Comcast to Debut Latest Streaming Video Platform, Watchable

The video platform skirmishes just heated up with news that Comcast is about to launch its own, dubbed Watchable. The streaming video platform will feature content from a list of major publishers, including NBC Sports, AwesomenessTV, Refinery29 and The Onion as well as two companies it has already invested in, Vox and Buzzfeed. Deals are non-exclusive, allowing publishers to also post on Facebook, one of Comcast’s chief rivals in online video. Comcast is also up against YouTube and Verizon’s as-of-yet unnamed video platform.

Business Insider, which notes that The Information‘s Amir Efrati had already reported that Comcast was mulling over a digital video service, notes that content “participants are committing to Comcast for up to a few years.” Publishers are required to “upload all unlicensed, original video content to Watchable for users to stream on demand.”

comcastWith regard to viewers, Comcast already has millions of customers with a smart TV solution, called Xfinity; the service’s X1 set-top box lets users stream movies and programs on demand from TVs and mobile devices. The company plans to switch out all of its subscribers’ STBs to X1 boxes, creating an audience of “tens of millions of Comcast subscriber homes by 2017.” Comcast has also said it will make Watchable available to iOS and Android devices.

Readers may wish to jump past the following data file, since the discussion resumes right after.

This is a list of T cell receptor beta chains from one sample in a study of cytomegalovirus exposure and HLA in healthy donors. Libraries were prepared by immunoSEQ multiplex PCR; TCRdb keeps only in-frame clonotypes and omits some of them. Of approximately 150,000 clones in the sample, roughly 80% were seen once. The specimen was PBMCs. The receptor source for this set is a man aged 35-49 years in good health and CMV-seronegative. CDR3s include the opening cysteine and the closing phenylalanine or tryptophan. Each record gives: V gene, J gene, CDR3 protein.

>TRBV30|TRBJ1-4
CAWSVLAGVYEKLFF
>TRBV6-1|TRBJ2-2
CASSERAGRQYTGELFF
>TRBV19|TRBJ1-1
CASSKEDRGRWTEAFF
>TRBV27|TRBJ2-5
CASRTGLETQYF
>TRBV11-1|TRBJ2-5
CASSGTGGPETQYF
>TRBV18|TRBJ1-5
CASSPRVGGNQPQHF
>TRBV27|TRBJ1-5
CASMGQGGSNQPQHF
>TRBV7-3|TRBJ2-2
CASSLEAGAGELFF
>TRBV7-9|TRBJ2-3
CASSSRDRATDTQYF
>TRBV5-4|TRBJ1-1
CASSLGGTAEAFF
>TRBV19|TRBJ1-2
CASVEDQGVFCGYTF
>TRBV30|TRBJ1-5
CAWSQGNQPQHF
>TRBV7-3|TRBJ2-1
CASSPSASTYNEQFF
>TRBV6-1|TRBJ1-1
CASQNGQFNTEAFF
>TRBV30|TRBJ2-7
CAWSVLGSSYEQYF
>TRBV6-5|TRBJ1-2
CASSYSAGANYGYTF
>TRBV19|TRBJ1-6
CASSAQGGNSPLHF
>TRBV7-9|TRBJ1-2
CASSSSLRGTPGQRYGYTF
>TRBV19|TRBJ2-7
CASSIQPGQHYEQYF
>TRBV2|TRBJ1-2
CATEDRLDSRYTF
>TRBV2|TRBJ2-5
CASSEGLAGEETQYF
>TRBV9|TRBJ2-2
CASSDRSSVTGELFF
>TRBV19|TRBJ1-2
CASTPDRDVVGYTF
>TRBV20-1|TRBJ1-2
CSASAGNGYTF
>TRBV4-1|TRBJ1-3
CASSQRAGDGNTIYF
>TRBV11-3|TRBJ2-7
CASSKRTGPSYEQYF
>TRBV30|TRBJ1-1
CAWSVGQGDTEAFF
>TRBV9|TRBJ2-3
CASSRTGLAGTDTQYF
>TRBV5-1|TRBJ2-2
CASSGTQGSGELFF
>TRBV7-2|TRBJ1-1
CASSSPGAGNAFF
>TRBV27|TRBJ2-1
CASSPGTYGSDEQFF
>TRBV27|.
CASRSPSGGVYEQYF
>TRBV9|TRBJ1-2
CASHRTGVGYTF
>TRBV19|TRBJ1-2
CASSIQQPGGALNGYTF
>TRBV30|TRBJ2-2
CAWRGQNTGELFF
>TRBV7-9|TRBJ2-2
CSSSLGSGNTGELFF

Comcast’s move is seen as part of a strategy to hold on to its lead in digital video advertising, which it is beginning to lose to YouTube and Facebook. One publisher told Business Insider that, “if Watchable takes off, it could also become a significantly cheaper content model for Comcast,” because the company will pay only advertising revenue, not cash, to Watchable partners, unlike its licensing deals with networks such as ESPN and CNN.

Publishers are interested in Watchable, says Business Insider, as a new marketing opportunity and “a potentially big new revenue stream.” “Watchable could help digital publishers make a critical leap from being online-only brands to household names among traditional television viewers.”